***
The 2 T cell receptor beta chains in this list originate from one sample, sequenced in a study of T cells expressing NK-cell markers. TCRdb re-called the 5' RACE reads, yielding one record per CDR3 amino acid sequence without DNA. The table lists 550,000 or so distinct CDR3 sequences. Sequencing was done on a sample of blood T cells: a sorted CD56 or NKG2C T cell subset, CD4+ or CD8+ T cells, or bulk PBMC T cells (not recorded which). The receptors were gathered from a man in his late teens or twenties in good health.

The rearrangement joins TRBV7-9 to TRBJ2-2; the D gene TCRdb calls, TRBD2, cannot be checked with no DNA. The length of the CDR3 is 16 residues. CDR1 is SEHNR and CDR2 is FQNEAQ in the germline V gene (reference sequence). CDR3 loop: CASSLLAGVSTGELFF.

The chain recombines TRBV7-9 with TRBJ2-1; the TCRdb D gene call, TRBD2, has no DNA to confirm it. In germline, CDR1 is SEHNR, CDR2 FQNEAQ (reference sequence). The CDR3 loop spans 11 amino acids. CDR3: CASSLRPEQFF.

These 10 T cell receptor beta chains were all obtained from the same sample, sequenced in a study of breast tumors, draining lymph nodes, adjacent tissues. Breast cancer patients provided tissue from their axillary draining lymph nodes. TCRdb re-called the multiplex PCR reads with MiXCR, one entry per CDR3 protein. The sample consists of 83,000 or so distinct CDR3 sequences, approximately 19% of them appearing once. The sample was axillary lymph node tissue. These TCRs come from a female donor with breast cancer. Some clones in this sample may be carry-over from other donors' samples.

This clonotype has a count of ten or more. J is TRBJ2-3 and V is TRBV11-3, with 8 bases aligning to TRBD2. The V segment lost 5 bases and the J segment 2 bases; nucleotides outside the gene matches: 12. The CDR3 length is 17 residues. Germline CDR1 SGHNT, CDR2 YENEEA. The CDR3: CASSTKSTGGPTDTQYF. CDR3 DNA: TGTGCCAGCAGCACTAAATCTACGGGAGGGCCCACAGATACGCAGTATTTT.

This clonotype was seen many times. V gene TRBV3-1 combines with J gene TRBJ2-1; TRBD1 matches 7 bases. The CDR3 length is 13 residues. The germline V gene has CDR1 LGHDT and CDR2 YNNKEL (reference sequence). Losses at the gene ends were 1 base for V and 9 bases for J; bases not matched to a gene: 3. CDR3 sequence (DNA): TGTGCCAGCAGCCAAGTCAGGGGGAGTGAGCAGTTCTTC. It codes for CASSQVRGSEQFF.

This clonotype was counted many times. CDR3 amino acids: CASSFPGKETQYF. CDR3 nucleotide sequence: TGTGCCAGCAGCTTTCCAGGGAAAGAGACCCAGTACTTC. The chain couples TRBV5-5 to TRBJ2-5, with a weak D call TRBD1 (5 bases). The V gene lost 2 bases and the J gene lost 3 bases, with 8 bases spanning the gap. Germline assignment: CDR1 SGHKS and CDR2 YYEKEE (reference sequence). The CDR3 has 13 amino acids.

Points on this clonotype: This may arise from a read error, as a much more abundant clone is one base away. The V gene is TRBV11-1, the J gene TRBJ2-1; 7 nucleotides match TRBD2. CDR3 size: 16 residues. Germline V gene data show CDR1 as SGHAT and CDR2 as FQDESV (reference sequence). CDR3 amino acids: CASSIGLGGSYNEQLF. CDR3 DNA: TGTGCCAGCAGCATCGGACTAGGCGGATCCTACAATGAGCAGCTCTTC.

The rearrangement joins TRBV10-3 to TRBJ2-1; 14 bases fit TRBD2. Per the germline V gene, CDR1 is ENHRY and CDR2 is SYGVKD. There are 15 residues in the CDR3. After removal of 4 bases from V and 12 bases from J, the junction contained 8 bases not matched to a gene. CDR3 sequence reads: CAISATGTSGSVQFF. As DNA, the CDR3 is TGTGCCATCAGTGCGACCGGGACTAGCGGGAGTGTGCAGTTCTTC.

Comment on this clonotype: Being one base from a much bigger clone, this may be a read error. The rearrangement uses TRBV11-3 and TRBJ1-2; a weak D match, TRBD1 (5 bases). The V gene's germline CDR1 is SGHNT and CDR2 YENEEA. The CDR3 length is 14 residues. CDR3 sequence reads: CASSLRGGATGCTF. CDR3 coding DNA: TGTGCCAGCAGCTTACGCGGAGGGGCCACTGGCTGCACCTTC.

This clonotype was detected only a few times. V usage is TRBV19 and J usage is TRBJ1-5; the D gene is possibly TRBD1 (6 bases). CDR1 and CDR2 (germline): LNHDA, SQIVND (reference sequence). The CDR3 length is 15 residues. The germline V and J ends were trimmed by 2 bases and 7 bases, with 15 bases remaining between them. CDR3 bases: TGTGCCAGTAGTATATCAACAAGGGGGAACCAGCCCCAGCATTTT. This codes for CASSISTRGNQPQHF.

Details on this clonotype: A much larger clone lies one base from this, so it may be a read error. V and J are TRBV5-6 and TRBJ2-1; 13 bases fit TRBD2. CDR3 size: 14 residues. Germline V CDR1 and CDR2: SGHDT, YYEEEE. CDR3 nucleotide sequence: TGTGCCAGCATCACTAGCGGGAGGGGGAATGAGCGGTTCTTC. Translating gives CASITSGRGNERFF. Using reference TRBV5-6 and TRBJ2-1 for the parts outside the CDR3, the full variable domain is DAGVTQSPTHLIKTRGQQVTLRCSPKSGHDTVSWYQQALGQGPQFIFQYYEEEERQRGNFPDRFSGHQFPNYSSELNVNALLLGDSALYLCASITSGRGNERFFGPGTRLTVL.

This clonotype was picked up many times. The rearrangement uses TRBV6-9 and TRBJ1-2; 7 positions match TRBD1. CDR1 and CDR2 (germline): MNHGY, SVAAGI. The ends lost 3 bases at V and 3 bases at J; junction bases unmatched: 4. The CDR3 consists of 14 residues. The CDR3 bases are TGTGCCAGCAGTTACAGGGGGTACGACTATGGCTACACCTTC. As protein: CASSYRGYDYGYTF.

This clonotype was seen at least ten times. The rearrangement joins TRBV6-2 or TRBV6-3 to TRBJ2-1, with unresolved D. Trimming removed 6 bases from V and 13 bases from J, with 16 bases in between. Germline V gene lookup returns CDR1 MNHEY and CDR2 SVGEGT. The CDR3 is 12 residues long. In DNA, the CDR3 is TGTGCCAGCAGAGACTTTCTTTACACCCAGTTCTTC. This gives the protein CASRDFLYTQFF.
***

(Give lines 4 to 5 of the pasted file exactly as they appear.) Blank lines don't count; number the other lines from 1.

These 10 T cell receptor beta chains were all obtained from the same sample, sequenced in a study of breast tumors, draining lymph nodes, adjacent tissues. Breast cancer patients provided tissue from their axillary draining lymph nodes. TCRdb re-called the multiplex PCR reads with MiXCR, one entry per CDR3 protein. The sample consists of 83,000 or so distinct CDR3 sequences, approximately 19% of them appearing once. The sample was axillary lymph node tissue. These TCRs come from a female donor with breast cancer. Some clones in this sample may be carry-over from other donors' samples.

This clonotype has a count of ten or more. J is TRBJ2-3 and V is TRBV11-3, with 8 bases aligning to TRBD2. The V segment lost 5 bases and the J segment 2 bases; nucleotides outside the gene matches: 12. The CDR3 length is 17 residues. Germline CDR1 SGHNT, CDR2 YENEEA. The CDR3: CASSTKSTGGPTDTQYF. CDR3 DNA: TGTGCCAGCAGCACTAAATCTACGGGAGGGCCCACAGATACGCAGTATTTT.